Samaranch, 89, Reshaped Face Of Modern Olympics
STEVE INSKEEP, host:
The man who led the Olympics for two decades has died. Juan Antonio Samaranch was 89. He presided over the International Olympic Committee during times of triumph and times of scandal. NPR's Howard Berkes has covered both over the years. He's on the line.
HOWARD BERKES: Good morning, Steve.
INSKEEP: I suppose it's worth remembering the amazing era in which this man presided over the Olympics, beginning in 1980.
BERKES: Well, it was a time which gave Juan Antonio Samaranch the opportunity to both be the savior of the Olympics and to show that he was a bit tone deaf when it came to some very serious problems for the games, like performance-enhancing drugs and ethics. He went into the IOC at a time of great crises. The organization was near bankruptcy. There were political boycotts. Jimmy Carter had arranged the boycott of the 1980 games in Moscow. But at the end of this two decade-long tenure, the IOC went through two of its most serious scandals ever.
In between, he was able to elevate the international stature of the organization. He considered himself a kind of Olympic diplomat, which was a remnant of his time as a Spanish ambassador to Moscow in the fascist regime of Francisco Franco. He liked to be referred to as his Excellency, even when he was at the IOC. Reporters ridiculed him for that and for being imperious. But he did pull the Olympics out of very serious crises early in his tenure. So he can't be dismissed, certainly.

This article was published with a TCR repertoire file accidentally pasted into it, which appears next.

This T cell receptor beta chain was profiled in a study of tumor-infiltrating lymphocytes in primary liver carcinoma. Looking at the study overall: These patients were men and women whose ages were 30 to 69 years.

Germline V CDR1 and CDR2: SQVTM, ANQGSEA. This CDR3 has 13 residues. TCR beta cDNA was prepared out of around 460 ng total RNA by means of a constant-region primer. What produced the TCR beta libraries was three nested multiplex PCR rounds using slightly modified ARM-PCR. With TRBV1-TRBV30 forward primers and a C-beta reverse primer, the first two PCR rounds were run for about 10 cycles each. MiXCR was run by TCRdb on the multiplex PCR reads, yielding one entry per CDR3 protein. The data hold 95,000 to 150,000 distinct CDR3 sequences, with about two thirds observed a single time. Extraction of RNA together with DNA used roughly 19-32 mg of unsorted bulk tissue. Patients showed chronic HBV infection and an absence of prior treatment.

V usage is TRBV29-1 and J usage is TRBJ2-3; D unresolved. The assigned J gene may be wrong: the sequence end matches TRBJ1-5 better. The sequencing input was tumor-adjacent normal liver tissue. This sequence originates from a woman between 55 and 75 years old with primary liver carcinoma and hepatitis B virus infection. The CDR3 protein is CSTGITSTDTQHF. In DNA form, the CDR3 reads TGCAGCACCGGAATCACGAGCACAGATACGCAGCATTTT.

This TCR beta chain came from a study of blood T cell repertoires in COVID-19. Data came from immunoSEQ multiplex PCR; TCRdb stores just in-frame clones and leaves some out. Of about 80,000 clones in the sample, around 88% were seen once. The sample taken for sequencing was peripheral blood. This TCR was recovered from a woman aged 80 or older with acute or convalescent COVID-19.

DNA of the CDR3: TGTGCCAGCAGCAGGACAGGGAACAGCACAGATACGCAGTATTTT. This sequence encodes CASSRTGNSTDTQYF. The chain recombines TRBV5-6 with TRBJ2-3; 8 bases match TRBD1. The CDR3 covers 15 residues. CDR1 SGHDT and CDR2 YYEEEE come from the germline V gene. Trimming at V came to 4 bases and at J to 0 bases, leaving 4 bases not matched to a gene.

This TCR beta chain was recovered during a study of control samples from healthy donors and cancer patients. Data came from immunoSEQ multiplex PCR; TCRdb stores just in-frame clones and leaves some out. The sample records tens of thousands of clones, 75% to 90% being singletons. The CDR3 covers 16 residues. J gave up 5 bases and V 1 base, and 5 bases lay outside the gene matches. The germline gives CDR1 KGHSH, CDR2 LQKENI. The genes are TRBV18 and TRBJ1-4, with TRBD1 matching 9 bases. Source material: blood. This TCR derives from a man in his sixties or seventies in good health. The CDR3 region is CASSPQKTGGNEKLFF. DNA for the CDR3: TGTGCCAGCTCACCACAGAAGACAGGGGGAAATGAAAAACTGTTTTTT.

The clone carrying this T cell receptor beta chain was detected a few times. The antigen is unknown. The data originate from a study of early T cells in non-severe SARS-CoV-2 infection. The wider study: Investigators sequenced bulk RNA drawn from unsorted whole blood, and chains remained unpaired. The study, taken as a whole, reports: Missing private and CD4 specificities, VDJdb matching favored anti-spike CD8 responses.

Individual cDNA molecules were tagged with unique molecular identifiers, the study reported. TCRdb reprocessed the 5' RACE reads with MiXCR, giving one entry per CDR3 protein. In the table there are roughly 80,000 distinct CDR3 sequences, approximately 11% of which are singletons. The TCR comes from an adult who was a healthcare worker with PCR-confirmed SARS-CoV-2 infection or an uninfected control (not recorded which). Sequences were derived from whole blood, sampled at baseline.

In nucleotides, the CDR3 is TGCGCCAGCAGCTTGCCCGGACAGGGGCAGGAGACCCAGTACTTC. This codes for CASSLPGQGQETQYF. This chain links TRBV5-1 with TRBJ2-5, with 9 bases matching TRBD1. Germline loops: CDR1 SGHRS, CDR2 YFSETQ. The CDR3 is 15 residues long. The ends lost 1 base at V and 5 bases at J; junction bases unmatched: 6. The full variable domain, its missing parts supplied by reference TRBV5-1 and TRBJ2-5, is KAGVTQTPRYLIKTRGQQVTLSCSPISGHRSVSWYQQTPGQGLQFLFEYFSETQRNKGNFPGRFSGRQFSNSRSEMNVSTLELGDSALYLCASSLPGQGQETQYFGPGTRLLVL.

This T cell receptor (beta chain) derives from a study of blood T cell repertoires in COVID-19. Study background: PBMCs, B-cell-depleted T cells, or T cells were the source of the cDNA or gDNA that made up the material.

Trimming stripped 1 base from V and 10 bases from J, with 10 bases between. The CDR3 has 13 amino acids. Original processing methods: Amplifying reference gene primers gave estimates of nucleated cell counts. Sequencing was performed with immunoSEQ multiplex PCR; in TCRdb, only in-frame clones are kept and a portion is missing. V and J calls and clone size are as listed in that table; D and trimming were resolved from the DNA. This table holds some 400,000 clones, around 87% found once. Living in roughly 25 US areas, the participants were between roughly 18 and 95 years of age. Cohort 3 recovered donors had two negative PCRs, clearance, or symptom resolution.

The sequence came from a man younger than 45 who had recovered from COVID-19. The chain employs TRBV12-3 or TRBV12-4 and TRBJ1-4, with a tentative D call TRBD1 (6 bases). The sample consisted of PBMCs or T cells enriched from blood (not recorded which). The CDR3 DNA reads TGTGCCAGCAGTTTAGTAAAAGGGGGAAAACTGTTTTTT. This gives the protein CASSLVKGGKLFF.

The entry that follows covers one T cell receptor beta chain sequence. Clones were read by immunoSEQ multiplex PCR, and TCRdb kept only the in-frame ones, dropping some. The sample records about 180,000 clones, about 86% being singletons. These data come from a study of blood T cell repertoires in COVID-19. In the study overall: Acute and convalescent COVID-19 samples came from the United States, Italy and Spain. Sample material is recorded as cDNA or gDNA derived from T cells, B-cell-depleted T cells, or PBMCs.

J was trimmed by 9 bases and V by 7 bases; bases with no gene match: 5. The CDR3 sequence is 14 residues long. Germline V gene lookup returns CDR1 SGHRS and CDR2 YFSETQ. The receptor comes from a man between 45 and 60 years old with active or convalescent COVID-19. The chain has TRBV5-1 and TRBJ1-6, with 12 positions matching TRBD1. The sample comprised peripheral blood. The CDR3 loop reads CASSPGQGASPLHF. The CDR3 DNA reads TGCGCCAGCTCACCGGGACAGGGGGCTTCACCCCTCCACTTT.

INSKEEP: And there were big and successful Olympics, like the ones in 1984 in Los Angeles. But you used the phrase tone deaf in the way that he handled scandals over doping and also bribery, I suppose we should mention.
BERKES: Right. The problem of performance-enhancing drugs existed early in his tenure, and he just didn't believe that it was a problem. He didn't pay much attention to it. Famously, in 1998, during the scandal involving the Tour de France, Samaranch said that unless the athletes were hurting themselves, this wasn't a problem. And there was huge negative reaction to that, because, you know, there's the issue of fairness with doping, of whether the playing field is level. And that negative reaction prompted a change in his position and the position of the IOC, and they quickly then started to tackle doping in a serious way, organizing the World Anti-Doping Agency.
Something similar happened with a culture of corruption at the IOC, which existed, again, early in his tenure. But Samaranch always said show me the proof. I hear rumors about it. Show me the proof. He never bothered, by the way, to investigate and dig up the proof. And then in 1998, when a television station in Salt Lake City provided proof, it was proof that was devastating to the IOC, millions of dollars in what were essentially brides, and a huge problem for Samaranch and for the organization.
INSKEEP: And then he left in 2001. We've just got a few seconds. I want to ask one other question, Howard Berkes. In the end, the Olympics are a big show. What kind of a showman was he?
BERKES: I don't know that showman would be a term associated with Juan Antonio Samaranch. He was a diminutive, quiet, as I said, diplomatic kind of man, not demonstrative at all, feared by people at the IOC. He wasn't a showman himself, but he surrounded himself with people who could make the organization both a financial success and a diplomatic success in terms of international acceptance. And he will be remembered for that, certainly.
INSKEEP: NPR's Howard Berkes. Thanks very much.
BERKES: You're welcome, Steve.
INSKEEP: And Juan Antonio Samaranch has died at the age of 89.
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